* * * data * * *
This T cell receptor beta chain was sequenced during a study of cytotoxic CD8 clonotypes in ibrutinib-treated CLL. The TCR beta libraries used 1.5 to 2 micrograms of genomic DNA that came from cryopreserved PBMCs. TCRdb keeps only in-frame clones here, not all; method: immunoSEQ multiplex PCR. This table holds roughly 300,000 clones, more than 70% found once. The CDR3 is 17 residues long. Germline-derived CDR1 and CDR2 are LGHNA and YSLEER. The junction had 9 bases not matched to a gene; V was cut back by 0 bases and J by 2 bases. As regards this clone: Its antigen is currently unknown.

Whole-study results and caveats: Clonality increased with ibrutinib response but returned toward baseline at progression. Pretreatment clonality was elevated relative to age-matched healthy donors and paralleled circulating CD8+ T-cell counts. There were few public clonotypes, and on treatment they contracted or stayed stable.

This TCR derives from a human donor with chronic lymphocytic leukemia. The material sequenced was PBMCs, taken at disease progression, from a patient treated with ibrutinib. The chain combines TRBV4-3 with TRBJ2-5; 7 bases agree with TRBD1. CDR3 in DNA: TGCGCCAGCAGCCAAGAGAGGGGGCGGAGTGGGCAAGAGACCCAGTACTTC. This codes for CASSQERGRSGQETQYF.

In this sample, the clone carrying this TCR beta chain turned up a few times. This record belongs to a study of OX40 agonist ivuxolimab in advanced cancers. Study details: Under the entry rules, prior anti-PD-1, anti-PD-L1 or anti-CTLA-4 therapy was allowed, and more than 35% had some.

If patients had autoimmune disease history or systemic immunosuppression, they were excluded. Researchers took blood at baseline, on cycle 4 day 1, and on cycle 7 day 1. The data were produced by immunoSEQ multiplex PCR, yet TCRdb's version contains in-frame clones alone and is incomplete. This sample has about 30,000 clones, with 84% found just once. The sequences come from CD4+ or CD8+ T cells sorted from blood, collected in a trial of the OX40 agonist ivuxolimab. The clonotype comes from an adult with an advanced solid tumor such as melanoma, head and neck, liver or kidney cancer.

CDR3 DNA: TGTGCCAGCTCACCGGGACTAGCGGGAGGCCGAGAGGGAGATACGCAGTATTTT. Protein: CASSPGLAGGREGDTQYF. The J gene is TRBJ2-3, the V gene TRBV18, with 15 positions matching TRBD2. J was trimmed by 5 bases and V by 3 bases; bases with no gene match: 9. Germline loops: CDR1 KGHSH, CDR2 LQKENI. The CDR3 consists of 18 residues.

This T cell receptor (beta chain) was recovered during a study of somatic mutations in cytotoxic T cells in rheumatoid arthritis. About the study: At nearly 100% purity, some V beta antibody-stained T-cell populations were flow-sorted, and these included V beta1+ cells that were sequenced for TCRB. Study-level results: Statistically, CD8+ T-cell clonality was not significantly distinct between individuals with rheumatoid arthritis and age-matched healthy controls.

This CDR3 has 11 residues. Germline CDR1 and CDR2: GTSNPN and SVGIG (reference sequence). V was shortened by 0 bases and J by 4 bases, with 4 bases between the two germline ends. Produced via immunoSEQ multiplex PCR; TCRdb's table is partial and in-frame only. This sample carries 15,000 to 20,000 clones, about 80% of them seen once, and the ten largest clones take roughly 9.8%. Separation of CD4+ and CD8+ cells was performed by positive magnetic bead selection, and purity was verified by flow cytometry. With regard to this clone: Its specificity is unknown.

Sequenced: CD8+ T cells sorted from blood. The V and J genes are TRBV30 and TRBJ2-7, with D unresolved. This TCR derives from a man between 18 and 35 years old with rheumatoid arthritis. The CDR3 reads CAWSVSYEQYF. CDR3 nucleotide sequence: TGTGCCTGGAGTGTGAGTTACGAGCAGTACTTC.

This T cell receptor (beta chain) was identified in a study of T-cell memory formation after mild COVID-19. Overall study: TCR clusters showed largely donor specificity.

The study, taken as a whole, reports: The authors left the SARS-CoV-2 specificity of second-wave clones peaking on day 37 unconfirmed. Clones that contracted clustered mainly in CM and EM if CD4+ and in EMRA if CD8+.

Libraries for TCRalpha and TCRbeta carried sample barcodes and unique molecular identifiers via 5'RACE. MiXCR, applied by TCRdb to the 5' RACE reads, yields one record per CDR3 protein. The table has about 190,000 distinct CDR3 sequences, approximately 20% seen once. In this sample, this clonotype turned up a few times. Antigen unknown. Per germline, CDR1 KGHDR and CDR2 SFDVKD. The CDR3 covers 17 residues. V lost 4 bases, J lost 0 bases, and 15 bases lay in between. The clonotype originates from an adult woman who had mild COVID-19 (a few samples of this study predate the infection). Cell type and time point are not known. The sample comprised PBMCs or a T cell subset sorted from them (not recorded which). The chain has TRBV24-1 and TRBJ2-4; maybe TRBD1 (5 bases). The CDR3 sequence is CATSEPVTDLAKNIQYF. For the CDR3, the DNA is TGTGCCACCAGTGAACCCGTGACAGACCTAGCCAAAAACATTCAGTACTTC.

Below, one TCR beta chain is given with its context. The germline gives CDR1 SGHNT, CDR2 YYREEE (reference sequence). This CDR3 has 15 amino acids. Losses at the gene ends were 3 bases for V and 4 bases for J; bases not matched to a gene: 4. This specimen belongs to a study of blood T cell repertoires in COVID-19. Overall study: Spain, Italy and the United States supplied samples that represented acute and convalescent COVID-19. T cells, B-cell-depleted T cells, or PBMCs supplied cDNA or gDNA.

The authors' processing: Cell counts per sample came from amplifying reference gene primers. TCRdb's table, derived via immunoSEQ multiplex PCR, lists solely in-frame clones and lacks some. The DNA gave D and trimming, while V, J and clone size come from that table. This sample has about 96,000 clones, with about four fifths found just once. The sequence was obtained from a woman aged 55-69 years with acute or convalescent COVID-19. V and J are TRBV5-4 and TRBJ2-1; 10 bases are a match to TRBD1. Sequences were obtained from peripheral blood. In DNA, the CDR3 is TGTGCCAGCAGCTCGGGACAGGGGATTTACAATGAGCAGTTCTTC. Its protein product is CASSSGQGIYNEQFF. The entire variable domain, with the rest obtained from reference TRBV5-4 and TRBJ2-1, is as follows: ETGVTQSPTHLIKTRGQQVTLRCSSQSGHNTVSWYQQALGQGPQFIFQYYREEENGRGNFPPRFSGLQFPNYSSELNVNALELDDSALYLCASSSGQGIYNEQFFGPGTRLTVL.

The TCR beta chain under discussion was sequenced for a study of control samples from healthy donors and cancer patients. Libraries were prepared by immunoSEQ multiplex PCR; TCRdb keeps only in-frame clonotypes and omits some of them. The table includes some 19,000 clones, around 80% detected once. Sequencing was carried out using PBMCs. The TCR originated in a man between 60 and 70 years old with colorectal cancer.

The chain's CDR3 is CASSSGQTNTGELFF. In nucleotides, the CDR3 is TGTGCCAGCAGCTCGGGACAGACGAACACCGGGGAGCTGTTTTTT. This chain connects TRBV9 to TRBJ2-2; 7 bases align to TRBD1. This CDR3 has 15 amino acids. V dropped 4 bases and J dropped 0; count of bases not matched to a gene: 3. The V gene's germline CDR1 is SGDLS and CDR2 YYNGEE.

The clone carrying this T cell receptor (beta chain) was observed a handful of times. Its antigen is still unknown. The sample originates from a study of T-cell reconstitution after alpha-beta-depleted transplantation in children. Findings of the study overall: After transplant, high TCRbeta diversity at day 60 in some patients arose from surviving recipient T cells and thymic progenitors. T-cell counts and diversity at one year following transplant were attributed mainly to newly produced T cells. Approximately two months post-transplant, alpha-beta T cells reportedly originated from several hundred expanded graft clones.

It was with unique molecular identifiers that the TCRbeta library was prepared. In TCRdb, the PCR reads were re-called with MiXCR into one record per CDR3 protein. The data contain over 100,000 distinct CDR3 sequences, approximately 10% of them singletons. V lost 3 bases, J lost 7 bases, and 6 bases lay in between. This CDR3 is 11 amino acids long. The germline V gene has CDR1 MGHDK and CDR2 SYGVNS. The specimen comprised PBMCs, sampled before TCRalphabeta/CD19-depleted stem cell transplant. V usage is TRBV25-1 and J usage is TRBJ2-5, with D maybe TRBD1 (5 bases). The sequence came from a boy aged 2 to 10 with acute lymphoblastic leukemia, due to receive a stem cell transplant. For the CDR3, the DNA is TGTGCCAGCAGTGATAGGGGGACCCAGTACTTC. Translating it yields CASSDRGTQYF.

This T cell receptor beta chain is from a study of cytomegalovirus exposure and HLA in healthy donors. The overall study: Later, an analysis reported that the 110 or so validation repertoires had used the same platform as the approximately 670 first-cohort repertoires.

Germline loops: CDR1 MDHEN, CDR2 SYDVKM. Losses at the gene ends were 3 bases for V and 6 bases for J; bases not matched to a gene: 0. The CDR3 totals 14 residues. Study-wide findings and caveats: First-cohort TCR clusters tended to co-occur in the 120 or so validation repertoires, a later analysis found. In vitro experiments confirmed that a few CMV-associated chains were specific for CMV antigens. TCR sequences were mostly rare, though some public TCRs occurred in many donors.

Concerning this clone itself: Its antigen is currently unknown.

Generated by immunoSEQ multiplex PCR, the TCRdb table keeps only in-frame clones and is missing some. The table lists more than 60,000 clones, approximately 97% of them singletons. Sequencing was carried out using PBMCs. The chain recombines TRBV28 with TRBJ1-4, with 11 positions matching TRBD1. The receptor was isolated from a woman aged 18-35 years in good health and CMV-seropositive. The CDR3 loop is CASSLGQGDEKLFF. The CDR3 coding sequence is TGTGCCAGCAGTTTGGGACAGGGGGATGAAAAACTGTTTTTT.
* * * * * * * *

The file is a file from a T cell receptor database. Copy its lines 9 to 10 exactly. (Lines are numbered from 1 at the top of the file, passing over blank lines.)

Sequenced: CD8+ T cells sorted from blood. The V and J genes are TRBV30 and TRBJ2-7, with D unresolved. This TCR derives from a man between 18 and 35 years old with rheumatoid arthritis. The CDR3 reads CAWSVSYEQYF. CDR3 nucleotide sequence: TGTGCCTGGAGTGTGAGTTACGAGCAGTACTTC.

This T cell receptor (beta chain) was identified in a study of T-cell memory formation after mild COVID-19. Overall study: TCR clusters showed largely donor specificity.